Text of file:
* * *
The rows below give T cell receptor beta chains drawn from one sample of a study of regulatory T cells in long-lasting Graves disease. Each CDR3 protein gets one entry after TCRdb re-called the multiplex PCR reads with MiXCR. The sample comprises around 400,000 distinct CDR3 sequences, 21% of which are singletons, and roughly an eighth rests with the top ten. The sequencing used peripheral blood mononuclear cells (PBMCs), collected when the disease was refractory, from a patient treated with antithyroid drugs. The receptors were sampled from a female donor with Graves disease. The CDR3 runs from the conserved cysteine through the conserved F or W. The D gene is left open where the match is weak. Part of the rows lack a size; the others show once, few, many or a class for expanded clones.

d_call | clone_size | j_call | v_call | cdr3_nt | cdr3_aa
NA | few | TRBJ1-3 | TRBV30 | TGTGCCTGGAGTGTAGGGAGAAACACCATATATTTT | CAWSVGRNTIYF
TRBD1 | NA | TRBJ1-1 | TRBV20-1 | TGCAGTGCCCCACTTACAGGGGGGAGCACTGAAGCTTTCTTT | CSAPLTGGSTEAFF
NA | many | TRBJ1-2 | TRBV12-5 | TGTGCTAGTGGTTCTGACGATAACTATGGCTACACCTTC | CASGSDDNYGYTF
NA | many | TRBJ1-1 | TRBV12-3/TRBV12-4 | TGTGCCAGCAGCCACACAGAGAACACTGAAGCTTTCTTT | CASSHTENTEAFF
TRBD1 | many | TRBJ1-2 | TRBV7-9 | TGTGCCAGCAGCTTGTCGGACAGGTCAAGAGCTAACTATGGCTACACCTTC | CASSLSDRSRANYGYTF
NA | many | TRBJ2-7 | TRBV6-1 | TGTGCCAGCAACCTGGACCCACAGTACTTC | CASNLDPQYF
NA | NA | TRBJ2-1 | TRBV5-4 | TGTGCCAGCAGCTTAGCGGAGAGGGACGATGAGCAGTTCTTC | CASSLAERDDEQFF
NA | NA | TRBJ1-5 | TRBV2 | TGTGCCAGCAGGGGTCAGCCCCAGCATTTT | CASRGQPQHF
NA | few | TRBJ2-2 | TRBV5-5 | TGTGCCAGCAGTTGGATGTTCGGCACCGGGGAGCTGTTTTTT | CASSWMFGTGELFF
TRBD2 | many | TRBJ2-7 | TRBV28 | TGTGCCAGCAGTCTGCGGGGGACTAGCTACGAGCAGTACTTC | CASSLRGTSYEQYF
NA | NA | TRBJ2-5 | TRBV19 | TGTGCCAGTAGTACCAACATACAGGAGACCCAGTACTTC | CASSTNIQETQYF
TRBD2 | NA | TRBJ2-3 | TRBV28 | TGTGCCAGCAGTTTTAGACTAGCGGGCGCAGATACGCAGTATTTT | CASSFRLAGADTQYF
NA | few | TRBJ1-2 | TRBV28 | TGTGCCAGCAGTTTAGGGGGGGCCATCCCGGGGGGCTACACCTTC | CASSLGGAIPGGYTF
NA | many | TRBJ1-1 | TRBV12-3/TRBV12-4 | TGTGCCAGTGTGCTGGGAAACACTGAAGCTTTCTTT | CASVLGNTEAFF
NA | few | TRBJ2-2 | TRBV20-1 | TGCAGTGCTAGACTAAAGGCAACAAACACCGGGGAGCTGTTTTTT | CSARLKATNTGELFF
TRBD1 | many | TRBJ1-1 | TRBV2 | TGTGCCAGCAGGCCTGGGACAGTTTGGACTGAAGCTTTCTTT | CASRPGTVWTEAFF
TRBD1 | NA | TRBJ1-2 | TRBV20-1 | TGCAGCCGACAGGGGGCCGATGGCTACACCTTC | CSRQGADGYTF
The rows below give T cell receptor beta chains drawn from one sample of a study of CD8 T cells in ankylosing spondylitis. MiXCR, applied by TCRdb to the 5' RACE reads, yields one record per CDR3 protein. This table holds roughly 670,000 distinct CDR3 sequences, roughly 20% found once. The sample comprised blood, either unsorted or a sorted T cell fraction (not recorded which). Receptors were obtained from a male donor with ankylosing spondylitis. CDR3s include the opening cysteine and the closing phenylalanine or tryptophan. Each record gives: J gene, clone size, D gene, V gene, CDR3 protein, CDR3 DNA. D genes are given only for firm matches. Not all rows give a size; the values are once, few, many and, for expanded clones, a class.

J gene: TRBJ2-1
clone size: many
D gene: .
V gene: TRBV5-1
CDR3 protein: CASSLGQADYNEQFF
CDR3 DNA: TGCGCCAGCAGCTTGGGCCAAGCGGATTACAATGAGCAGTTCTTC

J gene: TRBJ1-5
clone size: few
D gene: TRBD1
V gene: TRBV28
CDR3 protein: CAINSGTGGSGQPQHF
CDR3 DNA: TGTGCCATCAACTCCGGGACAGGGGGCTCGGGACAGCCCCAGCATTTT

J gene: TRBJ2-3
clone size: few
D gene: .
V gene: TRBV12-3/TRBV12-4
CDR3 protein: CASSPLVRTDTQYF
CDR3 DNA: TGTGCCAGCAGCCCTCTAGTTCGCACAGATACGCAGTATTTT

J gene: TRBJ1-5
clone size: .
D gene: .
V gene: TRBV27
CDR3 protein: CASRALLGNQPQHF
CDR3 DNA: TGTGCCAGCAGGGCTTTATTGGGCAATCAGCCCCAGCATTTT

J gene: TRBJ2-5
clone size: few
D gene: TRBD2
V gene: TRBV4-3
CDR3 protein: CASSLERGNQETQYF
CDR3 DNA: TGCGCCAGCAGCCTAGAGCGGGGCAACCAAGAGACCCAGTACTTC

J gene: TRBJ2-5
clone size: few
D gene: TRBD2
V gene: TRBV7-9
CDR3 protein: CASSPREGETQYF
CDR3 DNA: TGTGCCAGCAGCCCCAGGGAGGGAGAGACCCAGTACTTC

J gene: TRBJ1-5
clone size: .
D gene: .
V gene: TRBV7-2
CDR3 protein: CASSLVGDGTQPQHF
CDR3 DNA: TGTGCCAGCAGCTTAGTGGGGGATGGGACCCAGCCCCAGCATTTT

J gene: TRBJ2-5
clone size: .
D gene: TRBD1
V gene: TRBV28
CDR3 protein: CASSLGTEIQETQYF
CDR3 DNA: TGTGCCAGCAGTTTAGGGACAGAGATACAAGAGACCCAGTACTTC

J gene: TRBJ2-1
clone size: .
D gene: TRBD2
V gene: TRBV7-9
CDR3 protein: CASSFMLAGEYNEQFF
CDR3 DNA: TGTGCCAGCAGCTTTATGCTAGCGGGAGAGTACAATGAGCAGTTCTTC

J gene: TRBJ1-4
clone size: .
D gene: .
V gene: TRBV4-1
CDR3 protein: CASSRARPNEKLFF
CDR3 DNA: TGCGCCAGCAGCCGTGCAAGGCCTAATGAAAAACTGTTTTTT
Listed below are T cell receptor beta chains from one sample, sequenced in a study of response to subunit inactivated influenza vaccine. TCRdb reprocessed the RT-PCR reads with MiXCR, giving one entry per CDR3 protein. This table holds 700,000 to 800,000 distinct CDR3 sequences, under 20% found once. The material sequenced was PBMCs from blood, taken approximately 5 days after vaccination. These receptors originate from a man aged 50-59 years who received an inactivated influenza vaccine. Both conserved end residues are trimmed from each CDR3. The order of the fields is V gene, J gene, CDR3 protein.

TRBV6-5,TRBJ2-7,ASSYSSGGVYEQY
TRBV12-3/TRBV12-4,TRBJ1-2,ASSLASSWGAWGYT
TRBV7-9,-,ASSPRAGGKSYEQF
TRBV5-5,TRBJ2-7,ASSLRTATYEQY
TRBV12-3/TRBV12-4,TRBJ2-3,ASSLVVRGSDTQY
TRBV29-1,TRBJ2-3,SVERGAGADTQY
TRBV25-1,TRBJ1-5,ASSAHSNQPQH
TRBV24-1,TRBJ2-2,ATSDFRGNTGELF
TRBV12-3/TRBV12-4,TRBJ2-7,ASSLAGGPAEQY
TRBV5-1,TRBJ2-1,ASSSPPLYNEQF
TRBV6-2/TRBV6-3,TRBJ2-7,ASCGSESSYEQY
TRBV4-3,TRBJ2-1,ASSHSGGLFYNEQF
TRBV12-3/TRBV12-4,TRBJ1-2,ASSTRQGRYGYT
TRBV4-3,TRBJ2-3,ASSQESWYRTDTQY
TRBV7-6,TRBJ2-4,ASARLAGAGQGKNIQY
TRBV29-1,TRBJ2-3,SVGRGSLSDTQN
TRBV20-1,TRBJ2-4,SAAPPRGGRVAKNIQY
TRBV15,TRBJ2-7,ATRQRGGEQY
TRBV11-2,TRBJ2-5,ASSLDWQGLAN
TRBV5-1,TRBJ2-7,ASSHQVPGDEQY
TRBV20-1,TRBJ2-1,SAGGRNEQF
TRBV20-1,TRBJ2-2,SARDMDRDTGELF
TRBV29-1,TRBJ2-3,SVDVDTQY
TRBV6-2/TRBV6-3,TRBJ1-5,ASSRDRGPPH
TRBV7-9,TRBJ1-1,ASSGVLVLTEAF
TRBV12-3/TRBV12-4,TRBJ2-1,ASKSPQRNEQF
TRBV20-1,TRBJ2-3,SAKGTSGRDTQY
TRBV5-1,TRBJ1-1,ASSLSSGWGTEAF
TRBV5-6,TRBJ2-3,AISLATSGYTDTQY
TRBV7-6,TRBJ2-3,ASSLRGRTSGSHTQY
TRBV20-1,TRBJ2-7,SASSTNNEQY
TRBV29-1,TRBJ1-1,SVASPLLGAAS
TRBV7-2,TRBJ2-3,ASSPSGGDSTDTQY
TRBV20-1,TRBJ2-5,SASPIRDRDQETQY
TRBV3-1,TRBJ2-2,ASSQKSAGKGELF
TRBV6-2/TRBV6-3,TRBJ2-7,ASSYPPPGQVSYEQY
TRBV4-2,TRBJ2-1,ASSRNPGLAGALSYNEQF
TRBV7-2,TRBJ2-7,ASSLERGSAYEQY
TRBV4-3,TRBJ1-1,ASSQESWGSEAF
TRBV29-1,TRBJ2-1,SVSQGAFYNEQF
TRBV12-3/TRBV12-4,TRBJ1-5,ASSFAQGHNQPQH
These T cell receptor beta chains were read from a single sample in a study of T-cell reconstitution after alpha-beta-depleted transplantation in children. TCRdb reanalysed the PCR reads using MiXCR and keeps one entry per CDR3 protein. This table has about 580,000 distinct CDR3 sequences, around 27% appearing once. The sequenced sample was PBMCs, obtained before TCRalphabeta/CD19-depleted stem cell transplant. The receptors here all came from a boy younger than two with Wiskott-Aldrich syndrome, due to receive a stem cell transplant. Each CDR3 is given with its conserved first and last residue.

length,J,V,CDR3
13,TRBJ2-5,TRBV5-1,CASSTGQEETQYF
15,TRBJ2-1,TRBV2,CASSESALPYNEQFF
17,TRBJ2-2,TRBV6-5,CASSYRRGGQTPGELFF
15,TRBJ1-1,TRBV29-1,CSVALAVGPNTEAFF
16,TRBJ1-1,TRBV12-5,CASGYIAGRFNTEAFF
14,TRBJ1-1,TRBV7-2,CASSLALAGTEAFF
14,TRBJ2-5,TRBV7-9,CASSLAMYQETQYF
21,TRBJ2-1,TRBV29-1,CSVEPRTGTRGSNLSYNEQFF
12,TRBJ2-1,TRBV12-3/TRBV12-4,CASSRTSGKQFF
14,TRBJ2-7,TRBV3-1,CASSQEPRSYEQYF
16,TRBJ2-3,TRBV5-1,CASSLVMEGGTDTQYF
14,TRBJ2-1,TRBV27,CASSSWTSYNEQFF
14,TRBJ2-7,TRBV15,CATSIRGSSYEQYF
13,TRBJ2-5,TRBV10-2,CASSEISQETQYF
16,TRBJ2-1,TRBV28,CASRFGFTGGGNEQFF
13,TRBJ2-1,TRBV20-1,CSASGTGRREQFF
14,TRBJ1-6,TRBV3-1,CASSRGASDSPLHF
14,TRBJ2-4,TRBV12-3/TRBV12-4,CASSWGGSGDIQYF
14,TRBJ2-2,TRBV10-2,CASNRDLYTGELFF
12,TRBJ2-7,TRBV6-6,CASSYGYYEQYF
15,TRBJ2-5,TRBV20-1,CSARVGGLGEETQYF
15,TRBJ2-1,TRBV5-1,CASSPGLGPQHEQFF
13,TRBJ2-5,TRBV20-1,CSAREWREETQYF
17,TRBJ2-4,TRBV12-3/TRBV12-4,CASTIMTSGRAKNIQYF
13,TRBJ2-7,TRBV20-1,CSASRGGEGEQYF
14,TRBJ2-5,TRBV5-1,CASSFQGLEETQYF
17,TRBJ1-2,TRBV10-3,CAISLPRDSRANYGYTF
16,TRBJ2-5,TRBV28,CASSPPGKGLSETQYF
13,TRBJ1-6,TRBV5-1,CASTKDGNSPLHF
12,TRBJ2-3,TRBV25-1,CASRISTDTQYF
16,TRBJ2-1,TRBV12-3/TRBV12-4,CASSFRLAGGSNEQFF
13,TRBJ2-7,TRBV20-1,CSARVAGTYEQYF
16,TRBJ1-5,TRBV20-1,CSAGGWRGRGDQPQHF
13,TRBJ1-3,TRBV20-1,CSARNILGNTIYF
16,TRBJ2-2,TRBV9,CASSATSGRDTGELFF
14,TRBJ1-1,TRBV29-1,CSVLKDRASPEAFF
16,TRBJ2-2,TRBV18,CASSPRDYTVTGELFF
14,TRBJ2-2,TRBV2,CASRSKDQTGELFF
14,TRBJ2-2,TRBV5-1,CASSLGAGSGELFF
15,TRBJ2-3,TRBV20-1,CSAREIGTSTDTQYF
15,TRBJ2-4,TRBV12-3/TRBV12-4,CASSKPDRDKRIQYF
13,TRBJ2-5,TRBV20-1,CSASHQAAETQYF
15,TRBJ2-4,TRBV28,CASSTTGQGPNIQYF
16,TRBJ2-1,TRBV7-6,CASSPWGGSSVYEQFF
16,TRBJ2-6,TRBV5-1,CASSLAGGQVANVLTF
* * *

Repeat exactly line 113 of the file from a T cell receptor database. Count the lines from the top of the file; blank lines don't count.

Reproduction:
TRBV29-1,TRBJ1-1,SVASPLLGAAS